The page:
We looked inside some of the tweets by @MerriamWebster and here's what we found interesting.
Inside 100 Tweets
Rankings (sorted by number of followers)
17. in category Books
695. in category Entertainment
Last Seen Profiles@ajaydevgn@kpsturdy@Ruth15746289@Maria__CS@_1003grace_@kannkannkanna@scottjehl@I_AMJUJU@rlacodbhs@AimtigerNew1@PPP_TON_G@rfkh11@marlfox80@Fm6tG@ystampus@mandarinpls
Check out our new cool site: https://www.twitur.com/account/MerriamWebster
For a number of reasons and meanings, ‘justice’ was on the minds of many in 2018. ‘Justice’ is our 2018 #WordOfTheYear.
The 'cord' that means "string" comes from the Latin 'chorda.' The 'chord' that means "a collection of notes" is an alteration of the Middle English 'cord.' Glad we could set that straight.
'Madam' is used "as a title formerly with the given name but now with the surname or especially with a designation of rank or office." 'Madame' is used "as a title equivalent to Mrs. for a married woman not of English-speaking nationality."
We got to work (on the history of 'shutdown').
Bazaar/bizarre Petrel/petrol Colonel/kernel A journey beyond the one-syllable homophone:
'Weight': a noun that moonlights as a verb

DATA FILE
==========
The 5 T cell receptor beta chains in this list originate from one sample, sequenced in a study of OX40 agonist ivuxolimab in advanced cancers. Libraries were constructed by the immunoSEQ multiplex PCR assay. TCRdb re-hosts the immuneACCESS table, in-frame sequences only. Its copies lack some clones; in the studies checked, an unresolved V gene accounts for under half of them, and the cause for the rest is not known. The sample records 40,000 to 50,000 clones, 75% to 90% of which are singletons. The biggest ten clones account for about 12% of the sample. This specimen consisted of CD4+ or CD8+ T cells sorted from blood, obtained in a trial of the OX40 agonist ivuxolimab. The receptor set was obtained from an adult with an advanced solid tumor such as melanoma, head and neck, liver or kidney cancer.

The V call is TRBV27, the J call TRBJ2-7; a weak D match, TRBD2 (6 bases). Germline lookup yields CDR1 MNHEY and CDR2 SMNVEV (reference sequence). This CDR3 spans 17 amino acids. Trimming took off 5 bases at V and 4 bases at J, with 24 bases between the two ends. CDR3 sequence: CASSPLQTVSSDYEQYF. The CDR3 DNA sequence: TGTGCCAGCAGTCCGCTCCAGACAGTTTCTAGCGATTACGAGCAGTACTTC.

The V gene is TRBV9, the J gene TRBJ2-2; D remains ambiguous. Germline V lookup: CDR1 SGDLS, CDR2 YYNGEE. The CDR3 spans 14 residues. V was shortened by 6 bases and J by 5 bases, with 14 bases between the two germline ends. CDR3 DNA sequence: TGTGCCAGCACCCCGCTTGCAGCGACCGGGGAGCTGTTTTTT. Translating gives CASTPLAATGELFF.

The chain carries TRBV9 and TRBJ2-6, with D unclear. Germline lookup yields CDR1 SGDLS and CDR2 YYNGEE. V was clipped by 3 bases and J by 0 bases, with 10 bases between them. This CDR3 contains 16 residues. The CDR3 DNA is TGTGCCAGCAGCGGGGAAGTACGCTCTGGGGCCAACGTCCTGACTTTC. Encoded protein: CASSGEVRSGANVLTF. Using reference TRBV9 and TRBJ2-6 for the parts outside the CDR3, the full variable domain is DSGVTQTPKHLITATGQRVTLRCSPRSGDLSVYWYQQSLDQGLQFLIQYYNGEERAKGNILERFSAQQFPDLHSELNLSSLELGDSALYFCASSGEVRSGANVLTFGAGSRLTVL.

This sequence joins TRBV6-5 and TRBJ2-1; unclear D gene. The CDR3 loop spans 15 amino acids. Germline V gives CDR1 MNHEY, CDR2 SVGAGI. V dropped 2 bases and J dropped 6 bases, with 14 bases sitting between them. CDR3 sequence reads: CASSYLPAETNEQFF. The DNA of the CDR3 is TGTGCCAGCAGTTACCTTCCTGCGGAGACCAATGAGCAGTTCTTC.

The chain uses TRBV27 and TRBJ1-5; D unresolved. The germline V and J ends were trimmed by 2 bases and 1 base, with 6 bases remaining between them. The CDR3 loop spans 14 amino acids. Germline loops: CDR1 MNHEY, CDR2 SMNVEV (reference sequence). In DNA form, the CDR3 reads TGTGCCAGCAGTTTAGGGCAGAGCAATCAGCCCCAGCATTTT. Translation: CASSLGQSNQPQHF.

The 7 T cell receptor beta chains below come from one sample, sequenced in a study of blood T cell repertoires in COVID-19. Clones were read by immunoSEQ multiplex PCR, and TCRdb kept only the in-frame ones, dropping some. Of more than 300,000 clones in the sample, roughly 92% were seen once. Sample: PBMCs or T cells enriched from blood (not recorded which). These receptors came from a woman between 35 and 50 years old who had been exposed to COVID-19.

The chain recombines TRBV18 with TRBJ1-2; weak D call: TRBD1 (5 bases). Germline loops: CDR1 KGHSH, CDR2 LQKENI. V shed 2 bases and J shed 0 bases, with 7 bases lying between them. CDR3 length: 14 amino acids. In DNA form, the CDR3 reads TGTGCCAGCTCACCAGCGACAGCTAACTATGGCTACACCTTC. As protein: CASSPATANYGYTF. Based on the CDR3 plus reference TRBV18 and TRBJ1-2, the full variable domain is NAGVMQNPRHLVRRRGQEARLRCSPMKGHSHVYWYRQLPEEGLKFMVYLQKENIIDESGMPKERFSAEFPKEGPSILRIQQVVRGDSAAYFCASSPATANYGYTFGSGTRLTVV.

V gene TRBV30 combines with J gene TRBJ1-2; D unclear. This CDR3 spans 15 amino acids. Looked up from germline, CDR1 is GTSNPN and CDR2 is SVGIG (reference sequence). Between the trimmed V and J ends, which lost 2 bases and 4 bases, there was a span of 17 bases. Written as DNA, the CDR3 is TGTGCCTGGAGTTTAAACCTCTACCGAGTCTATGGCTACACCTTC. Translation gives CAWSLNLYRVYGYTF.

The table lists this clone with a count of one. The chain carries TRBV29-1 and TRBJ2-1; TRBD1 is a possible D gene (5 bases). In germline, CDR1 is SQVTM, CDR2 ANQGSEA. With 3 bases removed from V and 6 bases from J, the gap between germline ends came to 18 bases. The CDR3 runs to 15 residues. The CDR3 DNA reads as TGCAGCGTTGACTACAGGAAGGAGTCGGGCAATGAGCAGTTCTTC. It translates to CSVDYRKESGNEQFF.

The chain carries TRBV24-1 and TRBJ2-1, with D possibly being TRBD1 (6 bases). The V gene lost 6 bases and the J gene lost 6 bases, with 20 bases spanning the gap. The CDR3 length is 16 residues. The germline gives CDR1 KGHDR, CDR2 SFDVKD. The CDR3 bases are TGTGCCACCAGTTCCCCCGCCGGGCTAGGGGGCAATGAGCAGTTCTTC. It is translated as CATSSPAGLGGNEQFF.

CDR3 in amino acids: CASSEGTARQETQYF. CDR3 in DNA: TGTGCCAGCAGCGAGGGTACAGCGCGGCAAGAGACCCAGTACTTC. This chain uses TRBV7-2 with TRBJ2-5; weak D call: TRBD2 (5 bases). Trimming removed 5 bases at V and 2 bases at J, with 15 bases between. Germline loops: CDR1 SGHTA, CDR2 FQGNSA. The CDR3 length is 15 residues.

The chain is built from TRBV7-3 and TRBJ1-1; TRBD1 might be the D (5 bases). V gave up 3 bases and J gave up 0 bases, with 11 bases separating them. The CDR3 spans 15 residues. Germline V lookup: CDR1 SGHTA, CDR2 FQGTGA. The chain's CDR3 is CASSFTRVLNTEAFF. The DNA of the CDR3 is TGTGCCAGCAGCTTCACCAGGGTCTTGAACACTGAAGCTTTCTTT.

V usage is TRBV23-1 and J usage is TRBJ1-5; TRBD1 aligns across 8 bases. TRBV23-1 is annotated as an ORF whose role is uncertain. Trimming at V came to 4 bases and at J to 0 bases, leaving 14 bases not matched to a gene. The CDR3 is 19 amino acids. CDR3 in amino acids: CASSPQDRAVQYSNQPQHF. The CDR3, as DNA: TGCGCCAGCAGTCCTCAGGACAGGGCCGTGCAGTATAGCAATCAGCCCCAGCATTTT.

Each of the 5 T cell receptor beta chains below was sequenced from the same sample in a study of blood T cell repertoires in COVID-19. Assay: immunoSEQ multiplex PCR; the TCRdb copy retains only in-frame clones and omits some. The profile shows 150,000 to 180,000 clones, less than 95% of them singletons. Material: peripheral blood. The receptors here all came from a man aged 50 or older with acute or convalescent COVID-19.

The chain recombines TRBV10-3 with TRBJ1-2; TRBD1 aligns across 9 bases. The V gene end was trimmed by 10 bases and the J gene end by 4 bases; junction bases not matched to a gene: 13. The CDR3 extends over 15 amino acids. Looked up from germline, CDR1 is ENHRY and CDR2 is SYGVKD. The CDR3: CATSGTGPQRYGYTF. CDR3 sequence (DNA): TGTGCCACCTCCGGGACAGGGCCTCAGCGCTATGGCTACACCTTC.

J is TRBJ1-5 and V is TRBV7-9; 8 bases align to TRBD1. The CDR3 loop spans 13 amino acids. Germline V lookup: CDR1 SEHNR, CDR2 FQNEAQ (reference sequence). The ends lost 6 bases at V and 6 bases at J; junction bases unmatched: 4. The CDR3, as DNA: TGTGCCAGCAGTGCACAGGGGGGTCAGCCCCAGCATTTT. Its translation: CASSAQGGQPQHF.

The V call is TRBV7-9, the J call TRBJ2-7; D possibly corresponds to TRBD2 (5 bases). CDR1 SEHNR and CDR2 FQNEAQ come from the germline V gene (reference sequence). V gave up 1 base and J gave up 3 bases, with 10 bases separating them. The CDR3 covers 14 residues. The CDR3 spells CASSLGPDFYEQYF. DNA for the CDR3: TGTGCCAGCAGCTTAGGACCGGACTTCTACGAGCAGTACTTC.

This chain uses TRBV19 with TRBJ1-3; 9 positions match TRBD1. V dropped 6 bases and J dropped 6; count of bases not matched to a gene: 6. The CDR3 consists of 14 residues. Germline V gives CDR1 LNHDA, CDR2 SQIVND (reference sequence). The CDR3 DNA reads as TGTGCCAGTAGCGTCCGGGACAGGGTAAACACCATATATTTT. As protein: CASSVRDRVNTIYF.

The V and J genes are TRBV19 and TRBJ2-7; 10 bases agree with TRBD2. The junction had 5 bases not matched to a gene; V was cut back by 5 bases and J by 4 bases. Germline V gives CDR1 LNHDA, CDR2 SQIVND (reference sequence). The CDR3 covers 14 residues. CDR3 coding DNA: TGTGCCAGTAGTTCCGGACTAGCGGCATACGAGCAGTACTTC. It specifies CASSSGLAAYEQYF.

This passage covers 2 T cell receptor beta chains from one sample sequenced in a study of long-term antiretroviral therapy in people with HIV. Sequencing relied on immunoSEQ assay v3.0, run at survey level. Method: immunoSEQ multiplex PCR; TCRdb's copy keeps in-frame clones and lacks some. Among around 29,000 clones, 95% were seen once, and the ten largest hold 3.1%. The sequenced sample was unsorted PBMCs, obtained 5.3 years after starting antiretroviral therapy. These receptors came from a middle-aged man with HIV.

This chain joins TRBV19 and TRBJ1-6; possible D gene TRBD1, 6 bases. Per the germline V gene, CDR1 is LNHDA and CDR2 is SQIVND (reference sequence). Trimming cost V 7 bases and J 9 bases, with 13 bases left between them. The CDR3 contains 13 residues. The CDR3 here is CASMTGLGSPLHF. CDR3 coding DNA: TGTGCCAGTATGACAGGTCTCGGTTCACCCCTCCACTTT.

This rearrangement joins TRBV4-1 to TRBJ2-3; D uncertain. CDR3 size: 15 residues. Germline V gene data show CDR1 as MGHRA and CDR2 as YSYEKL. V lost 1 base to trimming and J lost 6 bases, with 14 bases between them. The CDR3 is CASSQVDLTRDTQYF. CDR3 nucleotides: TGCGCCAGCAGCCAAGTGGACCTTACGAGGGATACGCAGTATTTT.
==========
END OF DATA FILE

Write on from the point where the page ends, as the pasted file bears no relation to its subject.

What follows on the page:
English is ridiculous. Case in point: the many meanings of 'tip' Today, our friend @ISMOcomedy looks at how even the shortest words in the language can be full of mystery:
On fabricators, pseudologists, and prevaricators:
Take a look! (It's in a book.)
'Tip': only three letters long, but surprisingly complex Our team-up with @ISMOcomedy continues today as he attempts to navigate all the ways this simple word can mean completely different things:
Don't talk to us until we've had our usage notes.
'Debt' is derived ultimately from the Old French 'dette' or 'dete.' The 'b' only came in when scholars decided it should look more like Latin.
Oh, you like books? Name five of your favorite terms for their specific elements.
Why, exactly, is it spelled 'one' but pronounced like 'won'? And what's up with 'two' anyway? We teamed up with the hilarious @ISMOcomedy to try to sort out the weirdness of some of English's simplest words. Watch the first one here! https://www.merriam-webster.com/video/ismo-comedy-one-won …
I did a video for @MerriamWebster - yes, the dictionary. One-derful!
A local hat gallery for #NationalHatDay:
A letter came into the office making reference to this short essay, used in a large print special edition of one of our dictionaries. It's from 2012 and I had totally forgotten about it, but it holds up fine as a general introduction.
'Synecdoche': when a part of something is used to refer to the whole - "nice threads," "new wheels" 'Metonymy': when something is used to represent something related to it - “a bunch of suits were in the elevator,” "the power of the crown"